Changing the rules of mail

Michael Garrity, vice-president of sales of EPOST Canada, admits that has a pretty lofty goal. The organization views the day when Canadians will be able to tear down their mailboxes since the boxes will no longer be needed. A lofty goal indeed.

Garrity recently spoke at the CIO Summit in Toronto, about the future of EPOST and the fact that more and more Canadians are using the Internet for all forms of communication, from conversing with our grandmothers to paying our phone and hydro bills.

The first thing to understand is that EPOST is a separate entity from Canada Post, though it is partially owned by the latter.

Another is that the EPOST service is free. Which then begs the question, “how is the postal system going to make up for the millions of dollars in lost postage (paid by Canadians each year) if Canadians use EPOST as their primary means of non-verbal communication?”

“Well that is a good question,” Garrity admitted. “I think that it comes with the recognition, certainly by Canada Post when they first invested in this organization, that they [were] already going to lose that business,” Garrity explained in a subsequent interview. Translation: the postal industry, as we know it today, is a dying breed, and the Internet and courier companies are the chief cause of its demise.

People are already paying bills on-line and the number of users is constantly increasing, Garrity explained. EPOST gets some of its revenue from the corporations who use it as a bill payment solution.

In areas like consumer to consumer correspondence, e-mail has already replaced a significant portion of the traditional postal business, Garrity added.

The incentive to go with EPOST, versus another full service on-line bill payment company, is a slightly more difficult sell since the EPOST version of e-mail is not true e-mail, but more like an intranet’s instant messaging. You can only communicate with other EPOST users.

“You need lots of bells and whistles in this business to keep people coming to your site or using your service,” Garrity said, admitting the e-mail portion of the site was basically to attract users. But EPOST has a few other aces up its sleeve to help entice new users to join, according to Garrity.

don’t touch the mail!

“If somebody tried to break into our system, and again I don’t encourage anyone to do that, but if somebody were to try to break into our system, it is tampering with the mail, it is a federal offence,” Garrity said.

And that is it in a nutshell. EPOST’s security and encryption are no better than anyone else’s (128 bit) but the penalty for breaking in is rather more severe.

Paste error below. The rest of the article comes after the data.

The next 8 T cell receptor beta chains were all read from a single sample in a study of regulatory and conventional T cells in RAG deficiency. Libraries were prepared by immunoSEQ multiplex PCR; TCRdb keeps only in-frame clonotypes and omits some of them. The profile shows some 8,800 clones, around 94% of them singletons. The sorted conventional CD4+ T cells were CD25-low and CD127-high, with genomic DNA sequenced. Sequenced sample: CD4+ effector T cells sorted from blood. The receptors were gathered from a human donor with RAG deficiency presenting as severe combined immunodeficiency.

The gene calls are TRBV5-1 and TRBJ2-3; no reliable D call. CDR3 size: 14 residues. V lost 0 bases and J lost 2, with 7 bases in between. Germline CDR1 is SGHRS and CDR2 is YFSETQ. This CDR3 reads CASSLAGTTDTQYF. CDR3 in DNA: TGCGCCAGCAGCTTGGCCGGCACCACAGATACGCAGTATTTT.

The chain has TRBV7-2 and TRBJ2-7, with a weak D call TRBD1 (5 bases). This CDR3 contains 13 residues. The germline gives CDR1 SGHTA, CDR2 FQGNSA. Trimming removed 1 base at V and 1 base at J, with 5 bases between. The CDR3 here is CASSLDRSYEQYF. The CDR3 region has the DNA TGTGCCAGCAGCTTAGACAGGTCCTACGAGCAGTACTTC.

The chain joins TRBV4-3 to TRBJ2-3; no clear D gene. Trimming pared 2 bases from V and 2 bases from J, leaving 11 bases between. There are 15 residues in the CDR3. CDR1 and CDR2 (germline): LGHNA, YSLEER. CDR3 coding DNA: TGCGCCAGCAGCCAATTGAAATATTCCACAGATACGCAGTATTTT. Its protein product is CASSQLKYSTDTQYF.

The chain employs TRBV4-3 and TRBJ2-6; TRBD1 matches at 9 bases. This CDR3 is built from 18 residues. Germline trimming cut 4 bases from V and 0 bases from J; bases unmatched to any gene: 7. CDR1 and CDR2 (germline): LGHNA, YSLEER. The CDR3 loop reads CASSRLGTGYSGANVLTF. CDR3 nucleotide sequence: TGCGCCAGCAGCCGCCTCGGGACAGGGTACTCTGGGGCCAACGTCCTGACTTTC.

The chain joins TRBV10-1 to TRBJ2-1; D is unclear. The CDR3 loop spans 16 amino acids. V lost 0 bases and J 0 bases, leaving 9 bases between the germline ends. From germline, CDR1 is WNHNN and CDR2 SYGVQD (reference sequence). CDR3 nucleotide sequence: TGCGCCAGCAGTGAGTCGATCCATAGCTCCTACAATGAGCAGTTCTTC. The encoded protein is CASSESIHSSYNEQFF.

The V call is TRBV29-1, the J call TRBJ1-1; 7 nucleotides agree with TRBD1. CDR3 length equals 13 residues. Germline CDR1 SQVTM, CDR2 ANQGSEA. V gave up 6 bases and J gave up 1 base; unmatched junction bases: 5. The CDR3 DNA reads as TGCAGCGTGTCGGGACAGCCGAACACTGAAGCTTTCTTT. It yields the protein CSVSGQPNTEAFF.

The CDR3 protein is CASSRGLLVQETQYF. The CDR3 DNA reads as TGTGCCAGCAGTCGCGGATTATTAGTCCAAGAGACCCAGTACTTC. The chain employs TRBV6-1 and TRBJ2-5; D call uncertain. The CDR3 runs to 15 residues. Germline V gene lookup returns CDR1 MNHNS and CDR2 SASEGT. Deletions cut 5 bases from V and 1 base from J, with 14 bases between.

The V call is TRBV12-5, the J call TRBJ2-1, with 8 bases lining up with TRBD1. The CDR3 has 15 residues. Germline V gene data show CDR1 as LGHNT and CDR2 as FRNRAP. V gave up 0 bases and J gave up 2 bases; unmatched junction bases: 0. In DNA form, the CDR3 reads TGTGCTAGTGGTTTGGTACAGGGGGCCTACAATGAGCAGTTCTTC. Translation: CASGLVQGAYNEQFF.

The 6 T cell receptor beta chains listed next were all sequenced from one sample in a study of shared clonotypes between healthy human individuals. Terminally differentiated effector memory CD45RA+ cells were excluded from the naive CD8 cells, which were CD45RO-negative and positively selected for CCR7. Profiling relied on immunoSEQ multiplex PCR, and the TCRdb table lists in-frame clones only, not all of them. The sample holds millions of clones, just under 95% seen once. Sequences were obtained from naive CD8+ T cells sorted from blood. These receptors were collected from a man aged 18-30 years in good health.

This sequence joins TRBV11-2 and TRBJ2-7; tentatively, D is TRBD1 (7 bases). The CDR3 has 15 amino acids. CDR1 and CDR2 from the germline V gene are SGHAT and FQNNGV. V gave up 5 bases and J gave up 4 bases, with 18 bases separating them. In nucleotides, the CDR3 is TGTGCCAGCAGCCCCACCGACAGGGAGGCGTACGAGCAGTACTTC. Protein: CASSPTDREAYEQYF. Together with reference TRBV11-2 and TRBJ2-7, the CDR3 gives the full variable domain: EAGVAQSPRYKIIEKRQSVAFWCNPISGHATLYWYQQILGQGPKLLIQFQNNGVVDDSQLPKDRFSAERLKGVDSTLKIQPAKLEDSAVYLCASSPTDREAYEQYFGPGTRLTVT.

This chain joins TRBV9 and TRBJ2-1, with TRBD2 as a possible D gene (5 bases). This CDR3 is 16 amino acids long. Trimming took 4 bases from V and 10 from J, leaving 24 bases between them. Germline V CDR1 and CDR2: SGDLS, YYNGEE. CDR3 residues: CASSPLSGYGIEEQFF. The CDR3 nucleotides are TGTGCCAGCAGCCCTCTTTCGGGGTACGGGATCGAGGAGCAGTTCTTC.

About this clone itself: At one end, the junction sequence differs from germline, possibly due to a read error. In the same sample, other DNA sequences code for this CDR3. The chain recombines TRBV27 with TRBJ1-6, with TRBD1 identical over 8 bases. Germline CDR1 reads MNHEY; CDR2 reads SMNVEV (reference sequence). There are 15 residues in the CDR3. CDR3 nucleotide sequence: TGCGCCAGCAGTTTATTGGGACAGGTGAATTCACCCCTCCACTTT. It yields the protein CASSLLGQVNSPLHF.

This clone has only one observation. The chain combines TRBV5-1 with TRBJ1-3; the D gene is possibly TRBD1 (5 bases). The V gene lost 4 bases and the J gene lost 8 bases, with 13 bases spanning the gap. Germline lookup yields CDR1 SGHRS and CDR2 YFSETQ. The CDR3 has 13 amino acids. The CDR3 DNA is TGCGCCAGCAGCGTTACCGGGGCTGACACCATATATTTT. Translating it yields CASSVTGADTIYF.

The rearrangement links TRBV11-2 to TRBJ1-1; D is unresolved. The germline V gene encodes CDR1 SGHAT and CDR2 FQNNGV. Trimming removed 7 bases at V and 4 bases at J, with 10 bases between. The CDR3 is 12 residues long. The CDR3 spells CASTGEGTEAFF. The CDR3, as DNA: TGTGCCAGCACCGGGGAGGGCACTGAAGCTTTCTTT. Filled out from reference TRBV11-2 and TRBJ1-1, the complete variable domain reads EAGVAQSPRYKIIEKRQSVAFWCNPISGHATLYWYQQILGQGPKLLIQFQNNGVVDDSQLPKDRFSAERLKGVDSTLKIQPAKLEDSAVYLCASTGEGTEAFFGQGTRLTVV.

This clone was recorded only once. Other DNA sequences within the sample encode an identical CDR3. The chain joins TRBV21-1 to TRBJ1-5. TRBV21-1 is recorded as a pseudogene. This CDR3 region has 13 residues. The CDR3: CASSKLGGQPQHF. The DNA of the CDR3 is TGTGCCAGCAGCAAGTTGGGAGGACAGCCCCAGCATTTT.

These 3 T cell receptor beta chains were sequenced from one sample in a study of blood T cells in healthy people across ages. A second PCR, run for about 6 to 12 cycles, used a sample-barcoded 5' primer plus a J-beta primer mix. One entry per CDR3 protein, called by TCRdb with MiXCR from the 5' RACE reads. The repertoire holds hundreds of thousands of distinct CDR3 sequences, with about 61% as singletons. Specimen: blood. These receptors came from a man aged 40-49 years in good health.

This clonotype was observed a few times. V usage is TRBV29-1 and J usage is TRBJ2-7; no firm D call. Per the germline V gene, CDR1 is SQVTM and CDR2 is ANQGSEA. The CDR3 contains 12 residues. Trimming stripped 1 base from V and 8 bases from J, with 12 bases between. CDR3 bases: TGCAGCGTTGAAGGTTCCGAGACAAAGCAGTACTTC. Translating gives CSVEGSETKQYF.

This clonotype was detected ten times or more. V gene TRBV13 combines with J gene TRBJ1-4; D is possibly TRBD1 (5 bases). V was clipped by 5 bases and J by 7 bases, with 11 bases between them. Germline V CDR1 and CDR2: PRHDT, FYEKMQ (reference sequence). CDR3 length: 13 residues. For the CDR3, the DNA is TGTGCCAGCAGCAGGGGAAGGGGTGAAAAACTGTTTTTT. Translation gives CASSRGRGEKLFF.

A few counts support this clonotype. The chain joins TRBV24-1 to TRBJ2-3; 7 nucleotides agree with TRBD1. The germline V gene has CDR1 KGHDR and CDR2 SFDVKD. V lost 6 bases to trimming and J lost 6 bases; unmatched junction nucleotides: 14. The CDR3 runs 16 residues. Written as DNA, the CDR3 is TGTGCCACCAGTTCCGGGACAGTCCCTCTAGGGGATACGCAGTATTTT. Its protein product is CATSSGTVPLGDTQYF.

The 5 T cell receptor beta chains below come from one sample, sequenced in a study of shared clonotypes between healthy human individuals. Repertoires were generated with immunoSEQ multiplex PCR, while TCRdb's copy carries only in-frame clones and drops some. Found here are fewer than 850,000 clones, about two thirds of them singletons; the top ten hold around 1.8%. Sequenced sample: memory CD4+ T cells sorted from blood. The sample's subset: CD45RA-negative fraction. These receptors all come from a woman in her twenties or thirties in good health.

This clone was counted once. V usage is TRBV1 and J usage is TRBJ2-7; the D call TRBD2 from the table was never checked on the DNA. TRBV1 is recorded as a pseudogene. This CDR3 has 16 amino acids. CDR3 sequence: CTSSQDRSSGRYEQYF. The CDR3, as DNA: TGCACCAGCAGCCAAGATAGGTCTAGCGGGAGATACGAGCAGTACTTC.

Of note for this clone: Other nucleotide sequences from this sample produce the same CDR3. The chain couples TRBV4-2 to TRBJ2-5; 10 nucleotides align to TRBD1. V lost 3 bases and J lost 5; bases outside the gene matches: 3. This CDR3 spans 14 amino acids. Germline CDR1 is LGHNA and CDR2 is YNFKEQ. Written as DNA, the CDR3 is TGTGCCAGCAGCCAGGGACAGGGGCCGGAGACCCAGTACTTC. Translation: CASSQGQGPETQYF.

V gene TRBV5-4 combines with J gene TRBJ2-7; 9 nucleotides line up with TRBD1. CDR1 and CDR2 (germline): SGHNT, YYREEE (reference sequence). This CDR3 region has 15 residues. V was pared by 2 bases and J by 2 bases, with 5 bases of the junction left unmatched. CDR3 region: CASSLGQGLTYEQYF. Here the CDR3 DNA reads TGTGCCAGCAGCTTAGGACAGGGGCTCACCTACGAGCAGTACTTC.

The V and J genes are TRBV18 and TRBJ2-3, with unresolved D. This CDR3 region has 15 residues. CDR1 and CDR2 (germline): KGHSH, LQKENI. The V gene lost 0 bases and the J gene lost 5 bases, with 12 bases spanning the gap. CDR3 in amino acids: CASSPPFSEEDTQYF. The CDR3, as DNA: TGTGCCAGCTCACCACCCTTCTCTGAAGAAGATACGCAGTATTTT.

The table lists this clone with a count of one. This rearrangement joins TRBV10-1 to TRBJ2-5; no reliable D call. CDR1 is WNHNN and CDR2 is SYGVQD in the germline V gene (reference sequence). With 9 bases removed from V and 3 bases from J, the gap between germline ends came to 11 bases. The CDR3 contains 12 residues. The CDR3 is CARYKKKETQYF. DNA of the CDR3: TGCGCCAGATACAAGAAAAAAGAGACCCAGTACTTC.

“It is our job to demonstrate to [Canadians] that the protection that they have, the legal framework protection that they have, gives them a certain amount of ease as to who is looking at their personal information and what they are using it for,” he said.

“We have a legal framework around our organization under the Canada Post Act that says that even if we wanted to, we are not allowed to keep information on customers, we are not allowed to share the list of who is getting what bills sent to them, with anybody.”

As millions of us deal with spam, an over-abundance of unsolicited junk in our inboxes and the unnerving feeling that our every move is being monitored, tracked and tagged, the fact that EPOST legally can’t data mine is almost a breath of fresh air.

Though in the future one might question whether our government will be able to ignore such and large untapped source of information and not just change the Canada Post Act so data mining becomes legal.

Useful content is another EPOST ace.

“I think that you will get more content that is relative to you than you will get in any other option,” he said. “We have got to provide value because at the end of the day if this isn’t a valuable service…then I don’t expect [Canadians] to use it,” he explained rather matter-of-factly.

But EPOST can still make a buck from traditional advertisers. Though there is no direct advertising on the site, users can allow for certain types of targeted advertising to reach them by checking off the relevant box off when they sign up. You can alter your choices of at any time. Before being launched, EPOST surveys found that 33 per cent of users said they would not be adverse to receiving targeted advertising. Users are excepting ads at about that rate, Garrity said.

In the future EPOST may even offer other e-mail services. “It is a potential,” Garrity said.

“There is a tremendous infrastructure investment that we would have to make in order to have total end to end e-mail integration.”

“We are looking at it but we would need to be able figure out some other value add services in the peer-to-peer world in order to be able to make that decision,” he concluded.

Currently EPOST has about 125,000 users and has one million users as its goal by the end of 2001.